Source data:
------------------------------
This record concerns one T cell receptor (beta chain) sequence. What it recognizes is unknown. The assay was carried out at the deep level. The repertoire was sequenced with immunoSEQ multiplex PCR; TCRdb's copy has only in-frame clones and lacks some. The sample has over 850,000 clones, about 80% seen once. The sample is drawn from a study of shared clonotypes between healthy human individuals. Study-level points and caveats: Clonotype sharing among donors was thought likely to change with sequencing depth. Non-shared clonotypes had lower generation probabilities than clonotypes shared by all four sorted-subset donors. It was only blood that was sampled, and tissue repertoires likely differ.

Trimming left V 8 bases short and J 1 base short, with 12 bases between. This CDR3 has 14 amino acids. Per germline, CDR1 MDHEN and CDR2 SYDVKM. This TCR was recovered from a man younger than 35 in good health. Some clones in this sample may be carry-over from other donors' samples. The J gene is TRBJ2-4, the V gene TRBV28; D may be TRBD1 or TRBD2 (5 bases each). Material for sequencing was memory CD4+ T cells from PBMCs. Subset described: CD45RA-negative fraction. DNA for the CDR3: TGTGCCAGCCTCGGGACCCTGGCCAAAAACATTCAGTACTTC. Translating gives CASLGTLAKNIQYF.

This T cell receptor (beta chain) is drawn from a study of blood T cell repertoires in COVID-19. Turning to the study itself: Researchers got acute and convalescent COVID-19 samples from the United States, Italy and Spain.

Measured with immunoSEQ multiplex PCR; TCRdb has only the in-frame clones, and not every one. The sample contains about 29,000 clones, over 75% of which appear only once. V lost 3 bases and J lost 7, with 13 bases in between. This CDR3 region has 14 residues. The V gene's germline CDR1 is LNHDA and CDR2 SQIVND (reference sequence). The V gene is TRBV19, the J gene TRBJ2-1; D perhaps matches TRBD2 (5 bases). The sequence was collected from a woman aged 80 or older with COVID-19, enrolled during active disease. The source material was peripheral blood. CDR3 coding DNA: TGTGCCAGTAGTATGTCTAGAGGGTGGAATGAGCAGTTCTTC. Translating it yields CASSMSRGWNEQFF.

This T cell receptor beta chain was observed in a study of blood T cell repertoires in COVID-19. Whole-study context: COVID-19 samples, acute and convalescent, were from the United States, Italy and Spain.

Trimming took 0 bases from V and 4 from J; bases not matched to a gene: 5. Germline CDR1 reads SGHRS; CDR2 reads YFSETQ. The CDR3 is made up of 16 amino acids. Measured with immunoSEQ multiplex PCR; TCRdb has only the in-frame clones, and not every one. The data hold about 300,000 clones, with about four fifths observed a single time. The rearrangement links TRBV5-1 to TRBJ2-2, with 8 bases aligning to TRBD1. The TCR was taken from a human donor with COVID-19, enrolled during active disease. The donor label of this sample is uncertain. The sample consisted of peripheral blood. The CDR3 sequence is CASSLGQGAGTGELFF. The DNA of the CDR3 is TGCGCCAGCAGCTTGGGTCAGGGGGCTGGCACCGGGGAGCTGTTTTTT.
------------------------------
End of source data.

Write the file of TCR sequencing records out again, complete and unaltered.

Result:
This record concerns one T cell receptor (beta chain) sequence. What it recognizes is unknown. The assay was carried out at the deep level. The repertoire was sequenced with immunoSEQ multiplex PCR; TCRdb's copy has only in-frame clones and lacks some. The sample has over 850,000 clones, about 80% seen once. The sample is drawn from a study of shared clonotypes between healthy human individuals. Study-level points and caveats: Clonotype sharing among donors was thought likely to change with sequencing depth. Non-shared clonotypes had lower generation probabilities than clonotypes shared by all four sorted-subset donors. It was only blood that was sampled, and tissue repertoires likely differ.

Trimming left V 8 bases short and J 1 base short, with 12 bases between. This CDR3 has 14 amino acids. Per germline, CDR1 MDHEN and CDR2 SYDVKM. This TCR was recovered from a man younger than 35 in good health. Some clones in this sample may be carry-over from other donors' samples. The J gene is TRBJ2-4, the V gene TRBV28; D may be TRBD1 or TRBD2 (5 bases each). Material for sequencing was memory CD4+ T cells from PBMCs. Subset described: CD45RA-negative fraction. DNA for the CDR3: TGTGCCAGCCTCGGGACCCTGGCCAAAAACATTCAGTACTTC. Translating gives CASLGTLAKNIQYF.

This T cell receptor (beta chain) is drawn from a study of blood T cell repertoires in COVID-19. Turning to the study itself: Researchers got acute and convalescent COVID-19 samples from the United States, Italy and Spain.

Measured with immunoSEQ multiplex PCR; TCRdb has only the in-frame clones, and not every one. The sample contains about 29,000 clones, over 75% of which appear only once. V lost 3 bases and J lost 7, with 13 bases in between. This CDR3 region has 14 residues. The V gene's germline CDR1 is LNHDA and CDR2 SQIVND (reference sequence). The V gene is TRBV19, the J gene TRBJ2-1; D perhaps matches TRBD2 (5 bases). The sequence was collected from a woman aged 80 or older with COVID-19, enrolled during active disease. The source material was peripheral blood. CDR3 coding DNA: TGTGCCAGTAGTATGTCTAGAGGGTGGAATGAGCAGTTCTTC. Translating it yields CASSMSRGWNEQFF.

This T cell receptor beta chain was observed in a study of blood T cell repertoires in COVID-19. Whole-study context: COVID-19 samples, acute and convalescent, were from the United States, Italy and Spain.

Trimming took 0 bases from V and 4 from J; bases not matched to a gene: 5. Germline CDR1 reads SGHRS; CDR2 reads YFSETQ. The CDR3 is made up of 16 amino acids. Measured with immunoSEQ multiplex PCR; TCRdb has only the in-frame clones, and not every one. The data hold about 300,000 clones, with about four fifths observed a single time. The rearrangement links TRBV5-1 to TRBJ2-2, with 8 bases aligning to TRBD1. The TCR was taken from a human donor with COVID-19, enrolled during active disease. The donor label of this sample is uncertain. The sample consisted of peripheral blood. The CDR3 sequence is CASSLGQGAGTGELFF. The DNA of the CDR3 is TGCGCCAGCAGCTTGGGTCAGGGGGCTGGCACCGGGGAGCTGTTTTTT.